Hey, I get to give another "chemist's view" on this! Quick disclamer: I'm only talking about mechanisms here and trying to extrapolate to the effects on humans. Just like in my last "chemist's view" on AGEs, I'm making no representation about our evolutionary adaptations to handle things. I'm just talking about the underlying chemistry.
I'll start at the beginning: Light that we see comes in many different "colors", we call them "red", "blue", "green", etc. Ultraviolet light also comes in may different "colors", the terms physicists use are "UVA", "UVB", "XUV", "VUV" (the atmosphere absorbs all of the XUV and VUV, so we don't encounter that in the real world). Not all sunscreen absorbs all colors of UV. They generally absorb the colors of UV that cause tanning and burning (because that's the observable that people care about), but they don't generally block the higher energy UV colors that actually cause the cancer. Because the effect of that isn't marketable, no one would know it's happening.
Without sunscreen, your skin "sees" some UV colors and starts to "tan". The tanning is your body's natural protection against the higher energy UV colors that cause the cancer. So as long as you're not out long enough to get burnt (actual skin damage), the tan protects you against the bad stuff.
So strike 1 against sunscreen: it stops the good stuff that promotes tanning and lets through the bad stuff that causes cancer (that our tan would protected us against if it was allowed to form).
Strike 2 against sunscreen: The UV that causes us to tan is the same color of UV that is used in the formation of Vit D which also protects against cancer.
Now, lets say that there was a magical sunscreen that blocked 100% of all colors of UV, would I feel comfortable using it? No. Here's why:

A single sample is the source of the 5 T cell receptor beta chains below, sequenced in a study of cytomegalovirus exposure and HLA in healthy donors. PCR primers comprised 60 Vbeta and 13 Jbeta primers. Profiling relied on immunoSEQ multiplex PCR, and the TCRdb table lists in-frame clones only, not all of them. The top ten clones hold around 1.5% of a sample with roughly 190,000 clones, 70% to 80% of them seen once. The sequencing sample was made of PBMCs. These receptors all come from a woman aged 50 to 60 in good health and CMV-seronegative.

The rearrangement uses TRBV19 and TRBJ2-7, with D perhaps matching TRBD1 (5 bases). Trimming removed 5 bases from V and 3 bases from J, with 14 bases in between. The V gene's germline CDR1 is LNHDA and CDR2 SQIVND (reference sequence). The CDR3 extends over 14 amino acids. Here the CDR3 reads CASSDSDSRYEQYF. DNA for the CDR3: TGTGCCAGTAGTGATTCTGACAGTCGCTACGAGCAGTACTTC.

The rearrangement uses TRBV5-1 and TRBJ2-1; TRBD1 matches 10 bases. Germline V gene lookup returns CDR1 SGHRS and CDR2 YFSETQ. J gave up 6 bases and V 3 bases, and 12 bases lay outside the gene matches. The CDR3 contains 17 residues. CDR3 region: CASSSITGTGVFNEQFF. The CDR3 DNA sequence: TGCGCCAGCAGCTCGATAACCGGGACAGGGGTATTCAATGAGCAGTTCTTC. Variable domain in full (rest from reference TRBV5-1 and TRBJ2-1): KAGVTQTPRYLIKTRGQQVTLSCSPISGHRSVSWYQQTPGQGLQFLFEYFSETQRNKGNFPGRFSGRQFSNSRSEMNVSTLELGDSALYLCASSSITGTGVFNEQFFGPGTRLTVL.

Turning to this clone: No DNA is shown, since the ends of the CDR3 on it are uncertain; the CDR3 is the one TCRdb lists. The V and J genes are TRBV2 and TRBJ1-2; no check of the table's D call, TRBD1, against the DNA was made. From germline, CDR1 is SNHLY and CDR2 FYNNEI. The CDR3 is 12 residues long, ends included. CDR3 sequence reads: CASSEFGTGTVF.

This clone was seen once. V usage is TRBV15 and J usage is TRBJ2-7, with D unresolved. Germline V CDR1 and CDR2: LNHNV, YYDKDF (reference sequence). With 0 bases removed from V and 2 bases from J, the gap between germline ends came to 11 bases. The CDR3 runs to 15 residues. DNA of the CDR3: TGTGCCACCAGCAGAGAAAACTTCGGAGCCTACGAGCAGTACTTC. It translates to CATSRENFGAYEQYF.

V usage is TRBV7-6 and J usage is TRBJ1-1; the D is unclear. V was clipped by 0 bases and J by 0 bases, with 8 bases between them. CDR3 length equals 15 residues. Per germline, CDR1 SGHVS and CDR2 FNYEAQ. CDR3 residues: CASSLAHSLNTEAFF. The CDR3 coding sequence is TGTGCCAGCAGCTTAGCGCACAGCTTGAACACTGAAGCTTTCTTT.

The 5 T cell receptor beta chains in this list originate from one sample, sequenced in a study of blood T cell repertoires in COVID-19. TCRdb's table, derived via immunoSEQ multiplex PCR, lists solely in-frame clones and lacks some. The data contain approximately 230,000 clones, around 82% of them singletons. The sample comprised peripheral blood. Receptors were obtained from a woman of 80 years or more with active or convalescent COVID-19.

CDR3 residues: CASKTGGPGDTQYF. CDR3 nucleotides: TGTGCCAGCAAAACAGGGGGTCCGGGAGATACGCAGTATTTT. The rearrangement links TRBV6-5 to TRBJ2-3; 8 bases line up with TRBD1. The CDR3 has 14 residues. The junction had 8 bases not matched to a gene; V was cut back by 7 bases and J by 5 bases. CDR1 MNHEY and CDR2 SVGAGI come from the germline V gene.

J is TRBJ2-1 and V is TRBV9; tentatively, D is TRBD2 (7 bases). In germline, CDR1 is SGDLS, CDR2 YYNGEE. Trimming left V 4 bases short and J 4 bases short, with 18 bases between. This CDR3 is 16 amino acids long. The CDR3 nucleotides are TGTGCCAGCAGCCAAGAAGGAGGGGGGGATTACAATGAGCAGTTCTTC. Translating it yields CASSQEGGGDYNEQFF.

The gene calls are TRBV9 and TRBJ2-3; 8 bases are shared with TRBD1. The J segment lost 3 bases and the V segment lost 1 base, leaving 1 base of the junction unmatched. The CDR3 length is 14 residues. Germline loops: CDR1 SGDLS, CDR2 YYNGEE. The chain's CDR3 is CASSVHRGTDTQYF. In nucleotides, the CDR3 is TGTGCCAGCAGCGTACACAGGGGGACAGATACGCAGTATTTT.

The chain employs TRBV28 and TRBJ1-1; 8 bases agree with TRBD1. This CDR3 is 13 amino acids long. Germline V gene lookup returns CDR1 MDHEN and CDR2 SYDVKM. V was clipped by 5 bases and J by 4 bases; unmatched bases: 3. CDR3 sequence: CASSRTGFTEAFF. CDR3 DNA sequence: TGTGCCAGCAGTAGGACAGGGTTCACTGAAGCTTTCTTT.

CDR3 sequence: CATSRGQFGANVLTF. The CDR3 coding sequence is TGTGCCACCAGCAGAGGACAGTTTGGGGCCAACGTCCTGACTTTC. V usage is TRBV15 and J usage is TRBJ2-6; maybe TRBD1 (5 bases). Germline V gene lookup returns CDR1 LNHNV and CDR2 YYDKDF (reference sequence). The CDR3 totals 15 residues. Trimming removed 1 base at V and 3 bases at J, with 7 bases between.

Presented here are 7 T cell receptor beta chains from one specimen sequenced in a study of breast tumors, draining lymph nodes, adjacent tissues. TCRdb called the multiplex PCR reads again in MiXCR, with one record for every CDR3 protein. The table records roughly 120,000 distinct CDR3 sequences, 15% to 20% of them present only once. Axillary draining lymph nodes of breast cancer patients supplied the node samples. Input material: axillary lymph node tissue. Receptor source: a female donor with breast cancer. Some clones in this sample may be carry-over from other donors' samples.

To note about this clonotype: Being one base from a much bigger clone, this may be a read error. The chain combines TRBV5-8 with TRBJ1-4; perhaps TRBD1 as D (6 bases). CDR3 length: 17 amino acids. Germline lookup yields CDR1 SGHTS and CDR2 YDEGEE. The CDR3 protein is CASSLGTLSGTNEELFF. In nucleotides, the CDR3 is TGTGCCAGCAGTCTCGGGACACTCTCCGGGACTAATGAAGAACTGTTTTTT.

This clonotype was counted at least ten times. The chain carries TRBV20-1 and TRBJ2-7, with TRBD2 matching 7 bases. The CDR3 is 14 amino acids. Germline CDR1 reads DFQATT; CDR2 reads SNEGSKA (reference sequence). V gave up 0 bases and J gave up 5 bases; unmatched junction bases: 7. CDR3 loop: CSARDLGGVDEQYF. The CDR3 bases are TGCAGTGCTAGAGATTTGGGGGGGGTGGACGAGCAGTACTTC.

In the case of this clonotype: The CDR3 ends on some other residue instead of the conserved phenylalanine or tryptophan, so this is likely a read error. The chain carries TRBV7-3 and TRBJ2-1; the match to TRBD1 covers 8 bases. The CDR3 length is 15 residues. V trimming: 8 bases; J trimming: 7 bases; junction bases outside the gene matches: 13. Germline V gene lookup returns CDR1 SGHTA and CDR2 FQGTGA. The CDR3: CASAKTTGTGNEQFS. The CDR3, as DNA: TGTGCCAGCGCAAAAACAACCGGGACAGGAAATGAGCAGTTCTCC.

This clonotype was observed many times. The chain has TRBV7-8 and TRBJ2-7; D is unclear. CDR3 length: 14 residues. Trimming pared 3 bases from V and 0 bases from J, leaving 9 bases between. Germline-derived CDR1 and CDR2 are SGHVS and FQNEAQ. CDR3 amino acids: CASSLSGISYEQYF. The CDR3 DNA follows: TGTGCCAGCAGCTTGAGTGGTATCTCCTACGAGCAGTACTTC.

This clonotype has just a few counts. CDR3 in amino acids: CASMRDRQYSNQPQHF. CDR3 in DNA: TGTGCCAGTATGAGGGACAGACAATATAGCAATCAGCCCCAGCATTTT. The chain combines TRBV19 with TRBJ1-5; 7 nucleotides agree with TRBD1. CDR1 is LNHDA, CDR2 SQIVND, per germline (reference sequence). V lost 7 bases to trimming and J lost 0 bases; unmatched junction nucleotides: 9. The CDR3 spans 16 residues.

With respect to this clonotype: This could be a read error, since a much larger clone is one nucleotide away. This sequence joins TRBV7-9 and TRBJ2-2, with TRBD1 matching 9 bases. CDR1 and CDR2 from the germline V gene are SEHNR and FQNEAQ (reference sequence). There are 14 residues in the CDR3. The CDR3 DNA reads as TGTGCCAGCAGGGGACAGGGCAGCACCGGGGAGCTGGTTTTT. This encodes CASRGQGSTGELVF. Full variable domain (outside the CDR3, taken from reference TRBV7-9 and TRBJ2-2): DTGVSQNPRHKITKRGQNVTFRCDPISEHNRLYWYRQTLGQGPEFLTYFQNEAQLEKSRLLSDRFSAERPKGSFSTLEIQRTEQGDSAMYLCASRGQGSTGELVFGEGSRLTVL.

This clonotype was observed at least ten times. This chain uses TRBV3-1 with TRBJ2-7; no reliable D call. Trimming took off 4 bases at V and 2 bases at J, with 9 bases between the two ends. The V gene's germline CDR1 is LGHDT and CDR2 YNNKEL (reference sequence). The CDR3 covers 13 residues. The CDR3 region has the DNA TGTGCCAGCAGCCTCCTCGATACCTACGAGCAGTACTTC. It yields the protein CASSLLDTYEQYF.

Sunscreen works by "absorbing" UV rays. How does it work. Well it's generally a long polycyclic aromatic with lots of conjugated double bonds. The UV light is resonate with the electronic transitions of the conjugated states. When the UV light hits the sunscreen molecule, it promotes an electron into a higher state which actually breaks one of the double bonds. Most of the time the sunscreen molecule will then shed that extra energy it just absorbed as heat and reconnect that double bond. But sometimes it won't and you'll be left with a free radical (just like you're probably aware - since you're reading paleohacks - PUFAs are susceptible to oxidative damage - just image a sunscreen molecule as a more reactive PUFA). So when you started, you put a reasonably harmless chemical on your skin (or else the FDA wouldn't allow it to be sold), but it's interaction with light turns it into a potential carcinogen just like PUFAs and PAHs.
Strike 3 against sunscreen: The act of doing it's job (absorbing UV) turns it into a potential carcinogen which is now slathered over your largest organ.
Personally, ever since I worked through these mechanisms, I've never used sunscreen again.
That enough chemist rant for now. I'm happy to add to it, just don't want to bore you to death just yet.